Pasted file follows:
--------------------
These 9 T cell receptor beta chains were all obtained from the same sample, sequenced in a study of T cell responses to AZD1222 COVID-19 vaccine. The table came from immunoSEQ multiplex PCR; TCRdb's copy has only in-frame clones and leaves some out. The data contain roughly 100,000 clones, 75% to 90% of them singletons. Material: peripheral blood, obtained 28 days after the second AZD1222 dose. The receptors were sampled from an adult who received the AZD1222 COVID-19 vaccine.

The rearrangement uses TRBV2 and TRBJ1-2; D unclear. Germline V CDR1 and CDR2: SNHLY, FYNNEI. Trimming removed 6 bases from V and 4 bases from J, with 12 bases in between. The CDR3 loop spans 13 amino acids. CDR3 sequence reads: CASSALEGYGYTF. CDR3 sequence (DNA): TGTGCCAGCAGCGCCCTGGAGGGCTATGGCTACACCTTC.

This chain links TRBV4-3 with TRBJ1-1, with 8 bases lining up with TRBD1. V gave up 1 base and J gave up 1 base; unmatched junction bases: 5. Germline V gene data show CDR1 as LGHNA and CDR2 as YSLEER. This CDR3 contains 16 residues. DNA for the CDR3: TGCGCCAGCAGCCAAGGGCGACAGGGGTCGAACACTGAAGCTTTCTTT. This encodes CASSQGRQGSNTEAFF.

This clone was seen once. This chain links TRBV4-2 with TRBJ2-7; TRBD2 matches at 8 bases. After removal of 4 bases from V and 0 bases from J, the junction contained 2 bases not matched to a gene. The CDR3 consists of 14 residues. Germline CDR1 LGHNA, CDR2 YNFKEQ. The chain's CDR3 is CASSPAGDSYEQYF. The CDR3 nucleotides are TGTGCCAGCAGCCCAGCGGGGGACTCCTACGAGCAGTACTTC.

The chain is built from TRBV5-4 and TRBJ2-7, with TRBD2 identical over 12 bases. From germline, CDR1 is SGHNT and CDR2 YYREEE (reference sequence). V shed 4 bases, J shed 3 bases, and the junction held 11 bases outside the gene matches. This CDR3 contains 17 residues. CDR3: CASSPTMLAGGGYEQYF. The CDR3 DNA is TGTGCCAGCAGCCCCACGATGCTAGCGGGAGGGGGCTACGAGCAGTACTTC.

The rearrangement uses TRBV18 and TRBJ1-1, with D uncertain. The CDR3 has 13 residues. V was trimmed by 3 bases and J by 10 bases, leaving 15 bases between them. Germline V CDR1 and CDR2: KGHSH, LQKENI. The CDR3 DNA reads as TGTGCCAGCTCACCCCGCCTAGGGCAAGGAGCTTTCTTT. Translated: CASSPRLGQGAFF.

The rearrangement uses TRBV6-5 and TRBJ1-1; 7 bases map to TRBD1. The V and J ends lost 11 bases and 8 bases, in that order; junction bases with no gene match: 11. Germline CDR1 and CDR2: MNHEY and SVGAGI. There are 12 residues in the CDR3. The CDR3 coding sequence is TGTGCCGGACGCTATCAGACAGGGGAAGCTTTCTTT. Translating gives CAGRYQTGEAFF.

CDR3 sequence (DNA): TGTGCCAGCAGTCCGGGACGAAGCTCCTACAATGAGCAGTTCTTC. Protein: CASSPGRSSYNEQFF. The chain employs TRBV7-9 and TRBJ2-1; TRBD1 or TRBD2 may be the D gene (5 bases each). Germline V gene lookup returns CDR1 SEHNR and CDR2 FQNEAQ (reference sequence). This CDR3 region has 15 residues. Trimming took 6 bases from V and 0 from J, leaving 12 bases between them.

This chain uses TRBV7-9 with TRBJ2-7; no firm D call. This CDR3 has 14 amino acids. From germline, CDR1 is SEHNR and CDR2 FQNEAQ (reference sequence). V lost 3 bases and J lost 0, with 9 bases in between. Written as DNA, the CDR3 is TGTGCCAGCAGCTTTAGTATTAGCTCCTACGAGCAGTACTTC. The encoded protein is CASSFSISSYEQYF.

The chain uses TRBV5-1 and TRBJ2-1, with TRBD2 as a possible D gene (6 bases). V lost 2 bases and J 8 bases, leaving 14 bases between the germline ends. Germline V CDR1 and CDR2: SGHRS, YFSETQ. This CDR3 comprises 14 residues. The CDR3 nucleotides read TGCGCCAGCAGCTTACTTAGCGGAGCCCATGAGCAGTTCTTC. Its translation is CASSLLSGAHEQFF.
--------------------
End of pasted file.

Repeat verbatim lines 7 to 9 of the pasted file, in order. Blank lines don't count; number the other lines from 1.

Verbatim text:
The rearrangement uses TRBV6-5 and TRBJ1-1; 7 bases map to TRBD1. The V and J ends lost 11 bases and 8 bases, in that order; junction bases with no gene match: 11. Germline CDR1 and CDR2: MNHEY and SVGAGI. There are 12 residues in the CDR3. The CDR3 coding sequence is TGTGCCGGACGCTATCAGACAGGGGAAGCTTTCTTT. Translating gives CAGRYQTGEAFF.

CDR3 sequence (DNA): TGTGCCAGCAGTCCGGGACGAAGCTCCTACAATGAGCAGTTCTTC. Protein: CASSPGRSSYNEQFF. The chain employs TRBV7-9 and TRBJ2-1; TRBD1 or TRBD2 may be the D gene (5 bases each). Germline V gene lookup returns CDR1 SEHNR and CDR2 FQNEAQ (reference sequence). This CDR3 region has 15 residues. Trimming took 6 bases from V and 0 from J, leaving 12 bases between them.

This chain uses TRBV7-9 with TRBJ2-7; no firm D call. This CDR3 has 14 amino acids. From germline, CDR1 is SEHNR and CDR2 FQNEAQ (reference sequence). V lost 3 bases and J lost 0, with 9 bases in between. Written as DNA, the CDR3 is TGTGCCAGCAGCTTTAGTATTAGCTCCTACGAGCAGTACTTC. The encoded protein is CASSFSISSYEQYF.